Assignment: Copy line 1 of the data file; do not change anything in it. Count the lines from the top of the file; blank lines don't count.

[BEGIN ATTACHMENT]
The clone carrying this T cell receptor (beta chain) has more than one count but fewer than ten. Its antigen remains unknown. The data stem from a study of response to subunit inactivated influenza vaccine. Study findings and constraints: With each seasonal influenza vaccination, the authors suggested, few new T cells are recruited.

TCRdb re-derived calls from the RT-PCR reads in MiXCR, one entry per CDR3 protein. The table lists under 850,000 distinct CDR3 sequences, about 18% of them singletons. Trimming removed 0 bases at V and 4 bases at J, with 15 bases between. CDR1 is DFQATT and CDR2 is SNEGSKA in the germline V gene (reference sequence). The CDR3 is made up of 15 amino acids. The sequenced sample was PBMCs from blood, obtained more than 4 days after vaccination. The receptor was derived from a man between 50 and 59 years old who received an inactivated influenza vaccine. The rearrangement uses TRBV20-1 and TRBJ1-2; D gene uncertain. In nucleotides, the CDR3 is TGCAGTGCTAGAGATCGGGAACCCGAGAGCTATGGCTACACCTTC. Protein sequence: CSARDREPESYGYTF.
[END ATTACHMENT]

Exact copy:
The clone carrying this T cell receptor (beta chain) has more than one count but fewer than ten. Its antigen remains unknown. The data stem from a study of response to subunit inactivated influenza vaccine. Study findings and constraints: With each seasonal influenza vaccination, the authors suggested, few new T cells are recruited.